On Mon, Apr 25, 2011 at 22:08, Roy Stogner <roystgnr@ices.utexas.edu> wrote:
I don't know where 34 came from.

log10(2^(112+1))


This is 16-byte. It's quad, not quad-double.

128-bit float == 113 bit precision ~= 34 digit precision, no?

Of course, somehow I misread as "34 bytes" which seemed a strange number.
 


The trouble is that "long double" is usually just 80 bits stored in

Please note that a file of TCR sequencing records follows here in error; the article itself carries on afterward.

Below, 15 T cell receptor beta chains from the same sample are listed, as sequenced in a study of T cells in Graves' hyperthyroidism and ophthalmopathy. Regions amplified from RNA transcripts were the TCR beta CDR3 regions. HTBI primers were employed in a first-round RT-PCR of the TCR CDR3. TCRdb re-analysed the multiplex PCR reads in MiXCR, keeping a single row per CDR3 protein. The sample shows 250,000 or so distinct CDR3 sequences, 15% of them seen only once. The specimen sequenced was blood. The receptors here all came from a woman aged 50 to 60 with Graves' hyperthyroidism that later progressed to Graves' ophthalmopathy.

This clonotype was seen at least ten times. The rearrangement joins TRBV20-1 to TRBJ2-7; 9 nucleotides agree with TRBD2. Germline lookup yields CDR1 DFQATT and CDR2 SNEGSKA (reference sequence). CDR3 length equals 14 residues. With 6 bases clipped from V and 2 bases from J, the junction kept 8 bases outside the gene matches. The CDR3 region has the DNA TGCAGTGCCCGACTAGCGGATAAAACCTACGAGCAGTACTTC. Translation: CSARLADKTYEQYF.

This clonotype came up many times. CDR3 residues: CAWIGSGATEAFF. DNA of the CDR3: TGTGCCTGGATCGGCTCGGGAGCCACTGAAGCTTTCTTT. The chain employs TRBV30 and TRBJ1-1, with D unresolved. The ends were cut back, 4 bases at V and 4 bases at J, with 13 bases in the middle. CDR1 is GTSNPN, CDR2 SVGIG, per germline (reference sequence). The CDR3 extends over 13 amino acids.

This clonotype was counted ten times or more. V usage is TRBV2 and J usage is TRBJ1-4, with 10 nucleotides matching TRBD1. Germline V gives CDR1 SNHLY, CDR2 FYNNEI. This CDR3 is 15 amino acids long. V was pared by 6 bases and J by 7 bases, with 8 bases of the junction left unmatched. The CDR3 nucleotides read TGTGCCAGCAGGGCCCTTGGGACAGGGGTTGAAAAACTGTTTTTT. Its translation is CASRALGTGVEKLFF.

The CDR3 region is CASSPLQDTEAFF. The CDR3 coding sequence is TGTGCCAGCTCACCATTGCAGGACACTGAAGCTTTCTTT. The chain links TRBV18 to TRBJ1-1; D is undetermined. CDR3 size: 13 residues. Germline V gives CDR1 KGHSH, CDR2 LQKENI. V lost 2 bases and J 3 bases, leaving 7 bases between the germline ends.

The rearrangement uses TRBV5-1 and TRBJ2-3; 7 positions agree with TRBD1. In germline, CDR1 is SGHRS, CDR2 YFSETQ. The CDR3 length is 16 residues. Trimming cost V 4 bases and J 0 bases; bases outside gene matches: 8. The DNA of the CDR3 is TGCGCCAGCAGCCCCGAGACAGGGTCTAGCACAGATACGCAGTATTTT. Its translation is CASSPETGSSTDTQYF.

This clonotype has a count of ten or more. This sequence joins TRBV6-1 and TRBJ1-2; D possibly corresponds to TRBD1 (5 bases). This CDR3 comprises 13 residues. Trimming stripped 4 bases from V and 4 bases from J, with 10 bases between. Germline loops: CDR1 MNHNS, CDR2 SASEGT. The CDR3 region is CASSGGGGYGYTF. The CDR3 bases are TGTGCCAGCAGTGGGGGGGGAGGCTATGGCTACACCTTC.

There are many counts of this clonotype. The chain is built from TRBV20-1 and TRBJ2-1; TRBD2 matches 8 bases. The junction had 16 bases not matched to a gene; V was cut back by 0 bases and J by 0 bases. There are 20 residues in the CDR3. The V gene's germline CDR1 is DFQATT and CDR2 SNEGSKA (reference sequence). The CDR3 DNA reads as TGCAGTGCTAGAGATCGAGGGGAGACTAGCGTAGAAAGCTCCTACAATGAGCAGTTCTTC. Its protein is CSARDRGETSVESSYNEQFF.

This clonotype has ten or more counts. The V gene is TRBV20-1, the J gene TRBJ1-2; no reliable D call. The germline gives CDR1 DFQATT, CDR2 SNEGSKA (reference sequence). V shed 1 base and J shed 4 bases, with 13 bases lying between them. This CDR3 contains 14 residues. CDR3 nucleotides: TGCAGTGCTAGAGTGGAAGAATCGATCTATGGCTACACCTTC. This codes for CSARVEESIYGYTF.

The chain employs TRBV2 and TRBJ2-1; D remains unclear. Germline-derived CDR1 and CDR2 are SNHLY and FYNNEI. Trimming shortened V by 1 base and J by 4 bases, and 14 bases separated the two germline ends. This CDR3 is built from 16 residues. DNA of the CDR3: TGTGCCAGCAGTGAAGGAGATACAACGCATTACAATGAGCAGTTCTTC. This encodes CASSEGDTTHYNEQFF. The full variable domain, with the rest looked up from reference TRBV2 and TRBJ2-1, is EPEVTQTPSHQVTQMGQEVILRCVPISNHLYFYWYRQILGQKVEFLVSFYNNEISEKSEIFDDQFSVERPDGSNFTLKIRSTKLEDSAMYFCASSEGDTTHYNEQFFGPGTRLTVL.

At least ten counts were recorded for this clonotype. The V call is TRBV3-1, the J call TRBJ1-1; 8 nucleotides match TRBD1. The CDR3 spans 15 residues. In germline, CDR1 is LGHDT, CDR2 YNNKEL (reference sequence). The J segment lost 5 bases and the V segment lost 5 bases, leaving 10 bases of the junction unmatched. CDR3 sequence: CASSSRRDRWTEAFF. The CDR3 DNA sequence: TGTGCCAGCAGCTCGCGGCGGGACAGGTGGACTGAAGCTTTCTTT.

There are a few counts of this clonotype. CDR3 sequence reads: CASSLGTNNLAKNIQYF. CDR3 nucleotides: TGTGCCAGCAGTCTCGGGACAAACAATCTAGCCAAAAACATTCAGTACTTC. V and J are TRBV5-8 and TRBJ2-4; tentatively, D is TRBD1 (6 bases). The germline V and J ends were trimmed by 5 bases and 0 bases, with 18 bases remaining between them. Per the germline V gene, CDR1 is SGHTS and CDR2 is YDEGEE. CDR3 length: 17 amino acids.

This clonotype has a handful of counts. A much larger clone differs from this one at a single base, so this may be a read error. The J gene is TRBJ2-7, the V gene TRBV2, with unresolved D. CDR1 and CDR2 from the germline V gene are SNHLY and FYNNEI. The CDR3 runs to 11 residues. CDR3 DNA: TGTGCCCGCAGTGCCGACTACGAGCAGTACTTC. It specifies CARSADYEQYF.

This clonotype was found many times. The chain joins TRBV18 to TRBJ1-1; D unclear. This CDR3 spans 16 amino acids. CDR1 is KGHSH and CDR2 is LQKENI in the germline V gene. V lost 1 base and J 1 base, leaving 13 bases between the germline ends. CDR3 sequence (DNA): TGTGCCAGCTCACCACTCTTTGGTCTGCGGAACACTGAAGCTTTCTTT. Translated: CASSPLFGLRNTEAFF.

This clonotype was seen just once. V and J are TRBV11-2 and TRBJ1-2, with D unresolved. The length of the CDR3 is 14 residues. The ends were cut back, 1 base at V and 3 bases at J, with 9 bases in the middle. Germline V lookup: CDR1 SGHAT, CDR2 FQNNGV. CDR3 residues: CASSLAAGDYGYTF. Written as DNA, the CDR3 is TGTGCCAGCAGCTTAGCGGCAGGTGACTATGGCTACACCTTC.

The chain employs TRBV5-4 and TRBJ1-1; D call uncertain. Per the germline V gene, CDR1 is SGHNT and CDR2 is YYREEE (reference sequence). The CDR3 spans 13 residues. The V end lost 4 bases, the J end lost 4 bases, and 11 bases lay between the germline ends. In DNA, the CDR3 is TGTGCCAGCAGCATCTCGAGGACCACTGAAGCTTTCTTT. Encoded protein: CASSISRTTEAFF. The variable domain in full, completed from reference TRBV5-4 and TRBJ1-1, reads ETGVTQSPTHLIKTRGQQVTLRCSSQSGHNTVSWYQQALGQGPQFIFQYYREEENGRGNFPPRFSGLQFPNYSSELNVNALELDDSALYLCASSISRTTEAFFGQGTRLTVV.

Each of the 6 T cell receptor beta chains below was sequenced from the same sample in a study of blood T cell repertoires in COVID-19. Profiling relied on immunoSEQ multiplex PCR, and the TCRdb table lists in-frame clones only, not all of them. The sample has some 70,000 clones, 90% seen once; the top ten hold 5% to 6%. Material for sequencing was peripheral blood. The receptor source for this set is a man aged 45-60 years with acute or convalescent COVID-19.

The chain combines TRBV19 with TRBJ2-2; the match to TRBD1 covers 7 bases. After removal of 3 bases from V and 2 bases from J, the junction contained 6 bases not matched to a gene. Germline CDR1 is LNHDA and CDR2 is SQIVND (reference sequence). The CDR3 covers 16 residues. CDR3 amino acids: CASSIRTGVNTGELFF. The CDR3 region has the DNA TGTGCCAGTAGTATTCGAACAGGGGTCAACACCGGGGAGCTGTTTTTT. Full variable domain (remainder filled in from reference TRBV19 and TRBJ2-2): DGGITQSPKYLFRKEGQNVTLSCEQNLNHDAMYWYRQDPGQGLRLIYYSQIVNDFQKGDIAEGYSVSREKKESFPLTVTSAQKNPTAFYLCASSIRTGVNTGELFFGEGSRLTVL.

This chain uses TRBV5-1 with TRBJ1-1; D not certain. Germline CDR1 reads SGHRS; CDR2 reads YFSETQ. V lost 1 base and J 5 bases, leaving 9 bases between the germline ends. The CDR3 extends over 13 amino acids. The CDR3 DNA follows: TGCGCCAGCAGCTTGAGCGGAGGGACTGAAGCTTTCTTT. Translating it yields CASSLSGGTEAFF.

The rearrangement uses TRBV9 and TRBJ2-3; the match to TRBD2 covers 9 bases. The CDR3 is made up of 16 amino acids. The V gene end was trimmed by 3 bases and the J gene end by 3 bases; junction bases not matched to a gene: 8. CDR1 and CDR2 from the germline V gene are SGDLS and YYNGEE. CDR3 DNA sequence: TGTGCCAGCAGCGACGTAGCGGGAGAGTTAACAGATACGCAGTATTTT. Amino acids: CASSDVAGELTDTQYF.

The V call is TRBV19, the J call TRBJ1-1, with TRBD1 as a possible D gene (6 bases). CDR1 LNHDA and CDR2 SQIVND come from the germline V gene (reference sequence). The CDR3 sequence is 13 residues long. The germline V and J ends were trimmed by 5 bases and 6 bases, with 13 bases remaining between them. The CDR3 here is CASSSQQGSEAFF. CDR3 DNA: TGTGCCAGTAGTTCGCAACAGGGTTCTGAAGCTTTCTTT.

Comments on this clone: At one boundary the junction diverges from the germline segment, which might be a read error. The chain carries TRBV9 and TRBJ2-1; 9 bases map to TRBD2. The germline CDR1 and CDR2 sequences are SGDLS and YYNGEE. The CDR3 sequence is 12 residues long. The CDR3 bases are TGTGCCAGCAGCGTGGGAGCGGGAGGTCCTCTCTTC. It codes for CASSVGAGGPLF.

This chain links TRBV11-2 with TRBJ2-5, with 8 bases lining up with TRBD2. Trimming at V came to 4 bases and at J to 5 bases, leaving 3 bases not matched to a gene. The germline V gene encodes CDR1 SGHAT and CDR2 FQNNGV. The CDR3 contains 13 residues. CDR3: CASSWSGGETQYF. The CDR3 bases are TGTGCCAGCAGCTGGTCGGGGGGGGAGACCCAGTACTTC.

12 or 16 bytes, and arithmetic is with the x87 unit.  That's pretty
silly, __float128 works the way you want it to.

It's silly but the justification is supposed to be that it's hardware
accelerated.  Any idea how much slower you get going 64->80->128 bit
on modern CPUs?  It's been years since I've used long double for
anything other than regression testing.

I'm not sure, but __float128 uses the SSE unit which has not been ignored for more than a decade.